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BW Gas lays up four LPG ships

BW Gas lays up four LPG ships
Protracted and poor market conditions have seen BW Gas place four liquefied petroleum gas carriers from its fleet of 48 into layup, after low spot rates saw each ship lose $25,000 daily.

BW Gas lays up four LPG ships.

Protracted and poor market conditions have seen BW Gas place four liquefied petroleum gas carriers from its fleet of 48 into layup, after low spot rates saw each ship lose $25,000 daily.

The company said it would be the first to put LPG vessels into cold lay-up and and hoped that other owners would follow.

The 1985-built, 81,599 cu m capacity Berge Racine would be laid up in Indonesia until its sale later this year. The remaining three unnamed vessels included a 1992-built large gas carrier and two VLGCs built in 2000-2001 and would be based in north European waters.

?There is significant oversupply in the market right now so our priority is to stop the bleeding until the market improves. I would be surprised if other owners do not do the same as there are too many ships right now,? BW Group chief executive Andreas Sohmen-Pao said.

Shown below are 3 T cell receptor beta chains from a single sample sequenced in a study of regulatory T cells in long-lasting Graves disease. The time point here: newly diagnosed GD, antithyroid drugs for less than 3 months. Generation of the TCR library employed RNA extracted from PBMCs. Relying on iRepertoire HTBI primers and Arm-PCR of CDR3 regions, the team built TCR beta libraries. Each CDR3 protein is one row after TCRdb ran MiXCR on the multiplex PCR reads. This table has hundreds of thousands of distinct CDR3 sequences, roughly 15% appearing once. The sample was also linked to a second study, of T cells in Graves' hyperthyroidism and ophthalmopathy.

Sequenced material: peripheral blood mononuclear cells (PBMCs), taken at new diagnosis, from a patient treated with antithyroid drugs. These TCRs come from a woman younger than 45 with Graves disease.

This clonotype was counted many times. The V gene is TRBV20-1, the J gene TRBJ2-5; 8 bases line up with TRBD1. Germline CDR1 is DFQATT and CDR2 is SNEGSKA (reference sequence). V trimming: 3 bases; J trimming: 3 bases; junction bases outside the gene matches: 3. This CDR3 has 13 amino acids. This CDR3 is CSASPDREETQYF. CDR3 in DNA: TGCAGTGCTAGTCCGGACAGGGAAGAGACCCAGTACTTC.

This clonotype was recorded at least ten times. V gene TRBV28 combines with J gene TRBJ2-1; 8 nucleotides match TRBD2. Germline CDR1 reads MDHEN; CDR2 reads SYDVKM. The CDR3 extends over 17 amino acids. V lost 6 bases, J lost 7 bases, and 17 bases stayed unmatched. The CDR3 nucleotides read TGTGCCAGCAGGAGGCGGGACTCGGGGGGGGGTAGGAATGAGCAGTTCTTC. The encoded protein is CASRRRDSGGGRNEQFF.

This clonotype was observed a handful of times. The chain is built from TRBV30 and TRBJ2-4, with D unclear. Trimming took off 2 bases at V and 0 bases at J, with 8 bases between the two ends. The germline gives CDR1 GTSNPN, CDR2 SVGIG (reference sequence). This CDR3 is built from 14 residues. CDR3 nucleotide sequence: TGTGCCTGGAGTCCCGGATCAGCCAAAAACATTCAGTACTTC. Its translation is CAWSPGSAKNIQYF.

He said VLGC carrier owners had earned an average of $5,000 per day since early 2009, around half of operating costs and just an sixth of the total breakeven costs.

He said the total lay-up costs, including the price of deactivating, then reactivating the ships when market rates have improved was around $2,500-$3,000 per day per vessel.

?This is set against the operating costs of $10,000-$12,000 per day. If we add the interest costs of $7,000-$8,000 per day then the cash breakeven is around $20,000 per day. Depreciation costs us around $10,000 per day per vessel so the total breakeven is $30,000 per day. But we have been earning just $5,000 per day or even less for the last 15 months,? Mr Sohmen-Pao said.

Each gas carrier has a fleet of 50-55 crew and most of the officers are Norwegians or Indians. Mr Sohmen-Pao said some of the crews could be given positions elsewhere in the fleet, but confirmed most would have to be laid off.

BW Gas could lay up more LPG carriers if rival owners would follow its lead, Mr Sohmen-Pao said.

BW Gas operates 26 VLGCs, out of a global fleet of 141 ships, plus seven of the 20-strong global fleet of large gas carriers, and 15 of the world"s 97 medium-sized gas carriers. It also owns 26 LPG carriers and 13 liquefied natural gas carriers.

www.turkishmaritime.com.tr

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